Why do field workers use participatory approaches as they do? This paper uses a case study of fieldworkers' use of Participatory Rural Appraisal in ActionAid The Gambia to address the question. Original empirical material that focuses on fieldworkers' perceptions of the factors that influence them is examined through the conceptual framework of structuration theory. The dissertation argues that the practice of a participatory approach emerges from a complex process of negotiation where fieldworkers are subject to unique combinations of competing influences from the organisation they work for, the communities they work with and their own personal characteristics. It suggests that fieldworkers can actively pursue personal agendas and can also be involved in changing the structures that condition their actions. However the dissertation concludes that elements of the organisational structure can leave little room for fieldworkers to use their agency positively. Managers need to change this structure if the gap between the policy and practice of participatory approaches is to be reduced. A deeper understanding of fieldworker's use of participatory approaches will make it possible to establish what changes are required to improve the implementation and institutionalisation of these approaches.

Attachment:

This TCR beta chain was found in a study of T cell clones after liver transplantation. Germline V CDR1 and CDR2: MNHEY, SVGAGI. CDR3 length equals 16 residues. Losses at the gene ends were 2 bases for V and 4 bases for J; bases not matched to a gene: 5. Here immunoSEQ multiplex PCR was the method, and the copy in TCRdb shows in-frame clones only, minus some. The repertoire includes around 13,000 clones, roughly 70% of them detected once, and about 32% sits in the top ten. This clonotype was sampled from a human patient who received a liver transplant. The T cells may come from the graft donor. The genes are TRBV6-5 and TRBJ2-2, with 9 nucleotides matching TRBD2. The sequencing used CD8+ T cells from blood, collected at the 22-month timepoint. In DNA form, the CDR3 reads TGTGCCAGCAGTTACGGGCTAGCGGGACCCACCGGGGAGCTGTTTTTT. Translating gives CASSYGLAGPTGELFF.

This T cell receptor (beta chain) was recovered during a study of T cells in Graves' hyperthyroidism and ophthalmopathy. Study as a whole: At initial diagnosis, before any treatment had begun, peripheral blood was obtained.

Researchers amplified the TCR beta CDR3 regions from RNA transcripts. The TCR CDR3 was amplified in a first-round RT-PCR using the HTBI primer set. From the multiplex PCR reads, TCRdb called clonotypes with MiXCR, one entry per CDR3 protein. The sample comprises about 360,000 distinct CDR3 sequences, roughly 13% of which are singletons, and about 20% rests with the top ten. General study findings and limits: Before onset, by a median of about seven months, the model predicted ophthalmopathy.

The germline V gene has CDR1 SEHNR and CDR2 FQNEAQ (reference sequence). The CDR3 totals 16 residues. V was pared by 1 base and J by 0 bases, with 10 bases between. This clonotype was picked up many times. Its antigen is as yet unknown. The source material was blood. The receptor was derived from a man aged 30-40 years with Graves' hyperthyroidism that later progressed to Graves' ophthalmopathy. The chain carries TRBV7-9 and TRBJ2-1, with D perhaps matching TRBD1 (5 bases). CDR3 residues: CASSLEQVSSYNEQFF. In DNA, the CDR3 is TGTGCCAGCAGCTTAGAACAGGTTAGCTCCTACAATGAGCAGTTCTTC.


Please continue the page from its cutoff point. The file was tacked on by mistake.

Institute of Development Studies